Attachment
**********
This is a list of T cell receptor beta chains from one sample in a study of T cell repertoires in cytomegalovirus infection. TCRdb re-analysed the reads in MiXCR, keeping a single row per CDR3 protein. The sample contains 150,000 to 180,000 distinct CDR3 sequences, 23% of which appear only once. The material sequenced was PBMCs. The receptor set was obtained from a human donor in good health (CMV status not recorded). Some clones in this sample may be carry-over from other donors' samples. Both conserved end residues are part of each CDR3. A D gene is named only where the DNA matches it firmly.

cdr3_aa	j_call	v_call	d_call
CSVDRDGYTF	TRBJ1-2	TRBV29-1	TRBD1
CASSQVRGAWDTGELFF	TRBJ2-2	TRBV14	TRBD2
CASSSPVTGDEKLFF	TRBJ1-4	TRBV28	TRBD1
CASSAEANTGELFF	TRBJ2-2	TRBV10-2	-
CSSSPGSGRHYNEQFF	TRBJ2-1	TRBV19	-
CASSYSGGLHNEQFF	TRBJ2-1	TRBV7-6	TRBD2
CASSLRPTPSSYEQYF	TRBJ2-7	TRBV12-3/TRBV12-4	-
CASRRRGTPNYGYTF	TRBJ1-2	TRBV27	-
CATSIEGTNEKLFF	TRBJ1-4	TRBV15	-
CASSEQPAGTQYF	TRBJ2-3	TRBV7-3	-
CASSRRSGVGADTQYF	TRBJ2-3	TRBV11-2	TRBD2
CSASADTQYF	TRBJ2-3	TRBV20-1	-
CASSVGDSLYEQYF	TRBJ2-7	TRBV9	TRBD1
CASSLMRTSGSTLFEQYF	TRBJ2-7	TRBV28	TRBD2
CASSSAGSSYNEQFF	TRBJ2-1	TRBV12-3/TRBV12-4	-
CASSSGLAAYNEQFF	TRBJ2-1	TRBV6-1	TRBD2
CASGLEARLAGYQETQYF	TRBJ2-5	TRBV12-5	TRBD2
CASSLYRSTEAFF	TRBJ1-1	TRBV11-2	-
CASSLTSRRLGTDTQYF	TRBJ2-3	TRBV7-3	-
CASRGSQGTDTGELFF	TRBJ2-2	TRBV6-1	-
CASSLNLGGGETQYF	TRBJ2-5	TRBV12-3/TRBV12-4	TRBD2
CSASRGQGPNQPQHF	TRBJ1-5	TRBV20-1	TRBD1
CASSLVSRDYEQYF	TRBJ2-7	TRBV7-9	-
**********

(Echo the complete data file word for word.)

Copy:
This is a list of T cell receptor beta chains from one sample in a study of T cell repertoires in cytomegalovirus infection. TCRdb re-analysed the reads in MiXCR, keeping a single row per CDR3 protein. The sample contains 150,000 to 180,000 distinct CDR3 sequences, 23% of which appear only once. The material sequenced was PBMCs. The receptor set was obtained from a human donor in good health (CMV status not recorded). Some clones in this sample may be carry-over from other donors' samples. Both conserved end residues are part of each CDR3. A D gene is named only where the DNA matches it firmly.

cdr3_aa	j_call	v_call	d_call
CSVDRDGYTF	TRBJ1-2	TRBV29-1	TRBD1
CASSQVRGAWDTGELFF	TRBJ2-2	TRBV14	TRBD2
CASSSPVTGDEKLFF	TRBJ1-4	TRBV28	TRBD1
CASSAEANTGELFF	TRBJ2-2	TRBV10-2	-
CSSSPGSGRHYNEQFF	TRBJ2-1	TRBV19	-
CASSYSGGLHNEQFF	TRBJ2-1	TRBV7-6	TRBD2
CASSLRPTPSSYEQYF	TRBJ2-7	TRBV12-3/TRBV12-4	-
CASRRRGTPNYGYTF	TRBJ1-2	TRBV27	-
CATSIEGTNEKLFF	TRBJ1-4	TRBV15	-
CASSEQPAGTQYF	TRBJ2-3	TRBV7-3	-
CASSRRSGVGADTQYF	TRBJ2-3	TRBV11-2	TRBD2
CSASADTQYF	TRBJ2-3	TRBV20-1	-
CASSVGDSLYEQYF	TRBJ2-7	TRBV9	TRBD1
CASSLMRTSGSTLFEQYF	TRBJ2-7	TRBV28	TRBD2
CASSSAGSSYNEQFF	TRBJ2-1	TRBV12-3/TRBV12-4	-
CASSSGLAAYNEQFF	TRBJ2-1	TRBV6-1	TRBD2
CASGLEARLAGYQETQYF	TRBJ2-5	TRBV12-5	TRBD2
CASSLYRSTEAFF	TRBJ1-1	TRBV11-2	-
CASSLTSRRLGTDTQYF	TRBJ2-3	TRBV7-3	-
CASRGSQGTDTGELFF	TRBJ2-2	TRBV6-1	-
CASSLNLGGGETQYF	TRBJ2-5	TRBV12-3/TRBV12-4	TRBD2
CSASRGQGPNQPQHF	TRBJ1-5	TRBV20-1	TRBD1
CASSLVSRDYEQYF	TRBJ2-7	TRBV7-9	-